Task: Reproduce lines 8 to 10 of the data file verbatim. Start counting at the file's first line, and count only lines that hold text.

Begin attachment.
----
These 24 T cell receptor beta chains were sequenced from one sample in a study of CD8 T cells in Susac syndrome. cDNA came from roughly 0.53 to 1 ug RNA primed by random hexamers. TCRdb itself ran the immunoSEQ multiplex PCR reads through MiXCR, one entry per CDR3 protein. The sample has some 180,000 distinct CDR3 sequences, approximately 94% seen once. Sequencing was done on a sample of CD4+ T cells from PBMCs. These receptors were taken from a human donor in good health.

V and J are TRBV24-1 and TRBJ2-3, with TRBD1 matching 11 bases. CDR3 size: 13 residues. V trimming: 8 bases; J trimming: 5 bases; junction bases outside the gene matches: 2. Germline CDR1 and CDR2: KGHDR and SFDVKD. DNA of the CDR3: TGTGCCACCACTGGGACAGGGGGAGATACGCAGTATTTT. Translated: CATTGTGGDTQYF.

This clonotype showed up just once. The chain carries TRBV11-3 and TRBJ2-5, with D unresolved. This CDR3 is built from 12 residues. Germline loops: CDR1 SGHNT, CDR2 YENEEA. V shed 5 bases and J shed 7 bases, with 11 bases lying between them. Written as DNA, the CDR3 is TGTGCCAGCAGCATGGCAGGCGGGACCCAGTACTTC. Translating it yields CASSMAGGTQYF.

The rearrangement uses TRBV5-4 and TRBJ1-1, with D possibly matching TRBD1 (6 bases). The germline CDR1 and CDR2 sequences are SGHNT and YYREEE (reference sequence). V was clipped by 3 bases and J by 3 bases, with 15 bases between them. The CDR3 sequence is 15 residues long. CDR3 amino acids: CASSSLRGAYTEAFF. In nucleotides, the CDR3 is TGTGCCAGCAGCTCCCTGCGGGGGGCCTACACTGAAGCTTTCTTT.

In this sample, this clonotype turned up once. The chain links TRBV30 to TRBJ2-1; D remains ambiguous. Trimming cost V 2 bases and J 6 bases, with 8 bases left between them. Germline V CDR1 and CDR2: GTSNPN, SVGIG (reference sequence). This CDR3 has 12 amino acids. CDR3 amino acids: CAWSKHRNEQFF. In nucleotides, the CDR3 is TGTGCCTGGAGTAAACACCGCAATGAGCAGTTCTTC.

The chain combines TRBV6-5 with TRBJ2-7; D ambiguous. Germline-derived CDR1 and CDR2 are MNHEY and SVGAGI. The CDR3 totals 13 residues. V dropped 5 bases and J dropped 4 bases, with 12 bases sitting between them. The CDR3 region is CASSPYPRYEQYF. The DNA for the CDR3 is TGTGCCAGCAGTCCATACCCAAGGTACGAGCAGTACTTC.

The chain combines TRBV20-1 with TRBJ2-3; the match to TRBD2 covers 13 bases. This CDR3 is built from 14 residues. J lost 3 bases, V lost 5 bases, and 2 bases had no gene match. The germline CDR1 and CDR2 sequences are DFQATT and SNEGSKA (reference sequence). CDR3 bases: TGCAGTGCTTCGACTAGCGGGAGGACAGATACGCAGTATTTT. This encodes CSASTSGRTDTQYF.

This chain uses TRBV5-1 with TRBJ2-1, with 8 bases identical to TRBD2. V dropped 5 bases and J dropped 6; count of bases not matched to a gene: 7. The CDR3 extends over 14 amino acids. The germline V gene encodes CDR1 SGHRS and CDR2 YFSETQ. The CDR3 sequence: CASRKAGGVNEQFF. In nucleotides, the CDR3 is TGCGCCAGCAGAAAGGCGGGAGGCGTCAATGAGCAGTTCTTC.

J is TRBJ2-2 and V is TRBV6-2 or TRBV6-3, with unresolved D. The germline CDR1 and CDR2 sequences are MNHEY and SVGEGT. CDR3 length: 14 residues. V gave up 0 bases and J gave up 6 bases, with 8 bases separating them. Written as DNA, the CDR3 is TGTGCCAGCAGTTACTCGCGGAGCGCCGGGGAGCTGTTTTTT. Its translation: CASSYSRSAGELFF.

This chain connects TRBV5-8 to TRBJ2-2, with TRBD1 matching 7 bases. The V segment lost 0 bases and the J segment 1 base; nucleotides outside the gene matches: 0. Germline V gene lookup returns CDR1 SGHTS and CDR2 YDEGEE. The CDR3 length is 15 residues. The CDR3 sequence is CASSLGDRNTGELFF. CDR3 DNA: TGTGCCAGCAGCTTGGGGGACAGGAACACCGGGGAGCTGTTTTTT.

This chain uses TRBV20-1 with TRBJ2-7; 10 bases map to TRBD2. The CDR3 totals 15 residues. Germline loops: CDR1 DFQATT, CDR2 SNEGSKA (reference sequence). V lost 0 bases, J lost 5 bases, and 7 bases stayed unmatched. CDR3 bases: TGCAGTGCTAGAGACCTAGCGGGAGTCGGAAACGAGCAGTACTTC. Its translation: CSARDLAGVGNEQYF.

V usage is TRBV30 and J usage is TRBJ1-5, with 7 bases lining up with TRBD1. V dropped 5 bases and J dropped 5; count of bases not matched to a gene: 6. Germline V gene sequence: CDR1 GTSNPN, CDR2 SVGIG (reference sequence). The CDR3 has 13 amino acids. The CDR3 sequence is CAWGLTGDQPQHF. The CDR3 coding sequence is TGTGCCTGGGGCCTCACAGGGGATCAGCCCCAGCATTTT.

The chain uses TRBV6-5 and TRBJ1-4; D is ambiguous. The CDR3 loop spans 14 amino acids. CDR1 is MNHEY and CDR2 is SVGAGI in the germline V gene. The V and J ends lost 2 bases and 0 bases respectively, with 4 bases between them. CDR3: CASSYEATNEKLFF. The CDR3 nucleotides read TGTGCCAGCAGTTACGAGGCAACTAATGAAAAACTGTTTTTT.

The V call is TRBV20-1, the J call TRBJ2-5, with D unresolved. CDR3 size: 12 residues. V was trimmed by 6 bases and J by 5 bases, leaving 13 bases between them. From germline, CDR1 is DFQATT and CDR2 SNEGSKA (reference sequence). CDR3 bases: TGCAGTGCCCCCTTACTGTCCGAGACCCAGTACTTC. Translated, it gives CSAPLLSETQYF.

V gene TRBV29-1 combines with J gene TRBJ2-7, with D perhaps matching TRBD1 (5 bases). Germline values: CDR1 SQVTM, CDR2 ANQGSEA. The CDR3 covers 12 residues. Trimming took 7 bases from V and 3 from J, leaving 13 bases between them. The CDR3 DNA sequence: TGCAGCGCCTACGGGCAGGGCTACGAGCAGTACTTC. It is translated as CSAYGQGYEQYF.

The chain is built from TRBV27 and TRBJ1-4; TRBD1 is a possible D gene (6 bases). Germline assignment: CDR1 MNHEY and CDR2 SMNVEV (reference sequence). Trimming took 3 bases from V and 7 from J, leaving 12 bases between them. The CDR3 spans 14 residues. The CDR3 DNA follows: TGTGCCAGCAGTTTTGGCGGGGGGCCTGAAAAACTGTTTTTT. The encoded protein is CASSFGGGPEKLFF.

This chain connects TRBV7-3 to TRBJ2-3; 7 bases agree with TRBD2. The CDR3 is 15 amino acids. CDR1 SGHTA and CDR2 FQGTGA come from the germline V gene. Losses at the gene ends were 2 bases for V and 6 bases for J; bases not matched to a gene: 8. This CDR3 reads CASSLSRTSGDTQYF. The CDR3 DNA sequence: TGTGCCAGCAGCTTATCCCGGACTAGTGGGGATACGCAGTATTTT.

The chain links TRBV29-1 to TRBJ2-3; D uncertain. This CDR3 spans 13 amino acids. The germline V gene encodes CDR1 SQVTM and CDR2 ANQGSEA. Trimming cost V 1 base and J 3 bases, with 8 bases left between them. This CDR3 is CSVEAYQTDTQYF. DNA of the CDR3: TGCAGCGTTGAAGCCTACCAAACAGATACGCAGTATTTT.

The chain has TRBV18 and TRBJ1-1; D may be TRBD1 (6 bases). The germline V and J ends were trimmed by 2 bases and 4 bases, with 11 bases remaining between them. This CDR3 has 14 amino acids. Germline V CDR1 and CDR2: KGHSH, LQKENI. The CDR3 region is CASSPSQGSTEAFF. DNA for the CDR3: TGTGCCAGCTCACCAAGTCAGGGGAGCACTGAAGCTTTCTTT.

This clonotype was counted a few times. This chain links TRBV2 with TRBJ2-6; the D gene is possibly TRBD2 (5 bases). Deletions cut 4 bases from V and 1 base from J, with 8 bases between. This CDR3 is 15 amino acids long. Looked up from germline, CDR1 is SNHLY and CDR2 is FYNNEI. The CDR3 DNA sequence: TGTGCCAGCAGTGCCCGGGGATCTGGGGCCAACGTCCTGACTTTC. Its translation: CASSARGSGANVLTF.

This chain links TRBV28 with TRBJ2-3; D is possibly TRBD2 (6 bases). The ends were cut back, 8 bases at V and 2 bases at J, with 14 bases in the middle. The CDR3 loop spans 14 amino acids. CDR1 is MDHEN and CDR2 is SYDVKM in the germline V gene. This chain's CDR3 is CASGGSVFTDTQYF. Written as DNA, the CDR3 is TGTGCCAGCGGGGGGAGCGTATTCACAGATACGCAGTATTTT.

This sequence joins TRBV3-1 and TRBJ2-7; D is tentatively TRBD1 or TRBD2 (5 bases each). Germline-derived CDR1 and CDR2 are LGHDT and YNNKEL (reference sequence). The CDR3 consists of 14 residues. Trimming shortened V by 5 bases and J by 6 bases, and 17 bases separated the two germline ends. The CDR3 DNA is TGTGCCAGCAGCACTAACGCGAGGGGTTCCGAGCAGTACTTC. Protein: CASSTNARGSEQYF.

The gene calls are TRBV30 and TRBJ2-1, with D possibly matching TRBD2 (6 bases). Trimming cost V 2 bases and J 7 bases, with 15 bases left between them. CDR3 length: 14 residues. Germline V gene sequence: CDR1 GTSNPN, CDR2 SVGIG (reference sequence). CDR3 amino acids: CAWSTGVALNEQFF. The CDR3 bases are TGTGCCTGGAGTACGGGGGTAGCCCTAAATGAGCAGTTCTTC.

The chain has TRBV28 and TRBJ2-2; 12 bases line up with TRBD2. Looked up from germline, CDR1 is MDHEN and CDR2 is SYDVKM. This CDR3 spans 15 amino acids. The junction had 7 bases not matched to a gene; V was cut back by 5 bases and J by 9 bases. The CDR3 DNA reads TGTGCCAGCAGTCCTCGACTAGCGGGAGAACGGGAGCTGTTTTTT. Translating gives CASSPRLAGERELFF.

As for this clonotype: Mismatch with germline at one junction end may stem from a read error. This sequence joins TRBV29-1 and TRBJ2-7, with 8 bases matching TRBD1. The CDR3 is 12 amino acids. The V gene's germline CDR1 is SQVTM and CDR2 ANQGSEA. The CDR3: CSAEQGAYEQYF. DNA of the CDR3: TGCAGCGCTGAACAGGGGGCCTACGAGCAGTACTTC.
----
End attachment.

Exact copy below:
This chain uses TRBV5-1 with TRBJ2-1, with 8 bases identical to TRBD2. V dropped 5 bases and J dropped 6; count of bases not matched to a gene: 7. The CDR3 extends over 14 amino acids. The germline V gene encodes CDR1 SGHRS and CDR2 YFSETQ. The CDR3 sequence: CASRKAGGVNEQFF. In nucleotides, the CDR3 is TGCGCCAGCAGAAAGGCGGGAGGCGTCAATGAGCAGTTCTTC.

J is TRBJ2-2 and V is TRBV6-2 or TRBV6-3, with unresolved D. The germline CDR1 and CDR2 sequences are MNHEY and SVGEGT. CDR3 length: 14 residues. V gave up 0 bases and J gave up 6 bases, with 8 bases separating them. Written as DNA, the CDR3 is TGTGCCAGCAGTTACTCGCGGAGCGCCGGGGAGCTGTTTTTT. Its translation: CASSYSRSAGELFF.

This chain connects TRBV5-8 to TRBJ2-2, with TRBD1 matching 7 bases. The V segment lost 0 bases and the J segment 1 base; nucleotides outside the gene matches: 0. Germline V gene lookup returns CDR1 SGHTS and CDR2 YDEGEE. The CDR3 length is 15 residues. The CDR3 sequence is CASSLGDRNTGELFF. CDR3 DNA: TGTGCCAGCAGCTTGGGGGACAGGAACACCGGGGAGCTGTTTTTT.